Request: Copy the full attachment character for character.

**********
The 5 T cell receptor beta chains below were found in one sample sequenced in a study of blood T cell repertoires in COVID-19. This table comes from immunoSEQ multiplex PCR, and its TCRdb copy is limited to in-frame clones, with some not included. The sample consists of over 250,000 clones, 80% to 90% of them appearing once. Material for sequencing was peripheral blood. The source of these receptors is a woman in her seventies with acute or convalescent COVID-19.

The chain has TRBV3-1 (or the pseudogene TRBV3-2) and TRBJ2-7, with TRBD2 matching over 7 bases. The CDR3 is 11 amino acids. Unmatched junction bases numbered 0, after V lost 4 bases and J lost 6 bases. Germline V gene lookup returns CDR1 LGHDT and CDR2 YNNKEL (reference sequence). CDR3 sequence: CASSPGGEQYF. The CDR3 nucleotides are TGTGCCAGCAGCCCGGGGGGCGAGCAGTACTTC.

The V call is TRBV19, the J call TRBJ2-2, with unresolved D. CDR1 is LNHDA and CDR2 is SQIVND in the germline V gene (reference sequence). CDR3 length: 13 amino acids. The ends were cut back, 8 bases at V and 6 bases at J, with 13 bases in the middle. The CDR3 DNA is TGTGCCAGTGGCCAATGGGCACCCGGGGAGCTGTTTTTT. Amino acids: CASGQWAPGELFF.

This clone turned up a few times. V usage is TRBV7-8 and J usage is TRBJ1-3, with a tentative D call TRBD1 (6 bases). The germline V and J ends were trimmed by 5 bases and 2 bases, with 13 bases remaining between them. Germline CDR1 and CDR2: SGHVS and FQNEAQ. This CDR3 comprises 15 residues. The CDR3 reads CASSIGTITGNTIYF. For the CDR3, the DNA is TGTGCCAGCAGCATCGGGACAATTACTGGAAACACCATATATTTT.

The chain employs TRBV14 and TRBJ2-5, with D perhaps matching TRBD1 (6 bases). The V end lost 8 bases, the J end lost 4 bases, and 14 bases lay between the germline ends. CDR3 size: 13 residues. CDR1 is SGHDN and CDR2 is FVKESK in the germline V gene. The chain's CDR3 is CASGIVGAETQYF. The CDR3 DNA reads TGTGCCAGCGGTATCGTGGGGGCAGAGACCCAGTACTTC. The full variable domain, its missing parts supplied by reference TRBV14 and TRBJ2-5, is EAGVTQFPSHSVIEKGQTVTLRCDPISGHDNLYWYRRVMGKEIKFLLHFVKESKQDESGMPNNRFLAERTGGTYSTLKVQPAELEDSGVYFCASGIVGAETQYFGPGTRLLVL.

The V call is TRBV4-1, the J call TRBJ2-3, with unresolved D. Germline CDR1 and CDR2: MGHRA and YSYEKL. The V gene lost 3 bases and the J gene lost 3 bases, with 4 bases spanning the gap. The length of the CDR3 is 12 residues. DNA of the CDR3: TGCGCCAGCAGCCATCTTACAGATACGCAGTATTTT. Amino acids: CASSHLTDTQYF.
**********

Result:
The 5 T cell receptor beta chains below were found in one sample sequenced in a study of blood T cell repertoires in COVID-19. This table comes from immunoSEQ multiplex PCR, and its TCRdb copy is limited to in-frame clones, with some not included. The sample consists of over 250,000 clones, 80% to 90% of them appearing once. Material for sequencing was peripheral blood. The source of these receptors is a woman in her seventies with acute or convalescent COVID-19.

The chain has TRBV3-1 (or the pseudogene TRBV3-2) and TRBJ2-7, with TRBD2 matching over 7 bases. The CDR3 is 11 amino acids. Unmatched junction bases numbered 0, after V lost 4 bases and J lost 6 bases. Germline V gene lookup returns CDR1 LGHDT and CDR2 YNNKEL (reference sequence). CDR3 sequence: CASSPGGEQYF. The CDR3 nucleotides are TGTGCCAGCAGCCCGGGGGGCGAGCAGTACTTC.

The V call is TRBV19, the J call TRBJ2-2, with unresolved D. CDR1 is LNHDA and CDR2 is SQIVND in the germline V gene (reference sequence). CDR3 length: 13 amino acids. The ends were cut back, 8 bases at V and 6 bases at J, with 13 bases in the middle. The CDR3 DNA is TGTGCCAGTGGCCAATGGGCACCCGGGGAGCTGTTTTTT. Amino acids: CASGQWAPGELFF.

This clone turned up a few times. V usage is TRBV7-8 and J usage is TRBJ1-3, with a tentative D call TRBD1 (6 bases). The germline V and J ends were trimmed by 5 bases and 2 bases, with 13 bases remaining between them. Germline CDR1 and CDR2: SGHVS and FQNEAQ. This CDR3 comprises 15 residues. The CDR3 reads CASSIGTITGNTIYF. For the CDR3, the DNA is TGTGCCAGCAGCATCGGGACAATTACTGGAAACACCATATATTTT.

The chain employs TRBV14 and TRBJ2-5, with D perhaps matching TRBD1 (6 bases). The V end lost 8 bases, the J end lost 4 bases, and 14 bases lay between the germline ends. CDR3 size: 13 residues. CDR1 is SGHDN and CDR2 is FVKESK in the germline V gene. The chain's CDR3 is CASGIVGAETQYF. The CDR3 DNA reads TGTGCCAGCGGTATCGTGGGGGCAGAGACCCAGTACTTC. The full variable domain, its missing parts supplied by reference TRBV14 and TRBJ2-5, is EAGVTQFPSHSVIEKGQTVTLRCDPISGHDNLYWYRRVMGKEIKFLLHFVKESKQDESGMPNNRFLAERTGGTYSTLKVQPAELEDSGVYFCASGIVGAETQYFGPGTRLLVL.

The V call is TRBV4-1, the J call TRBJ2-3, with unresolved D. Germline CDR1 and CDR2: MGHRA and YSYEKL. The V gene lost 3 bases and the J gene lost 3 bases, with 4 bases spanning the gap. The length of the CDR3 is 12 residues. DNA of the CDR3: TGCGCCAGCAGCCATCTTACAGATACGCAGTATTTT. Amino acids: CASSHLTDTQYF.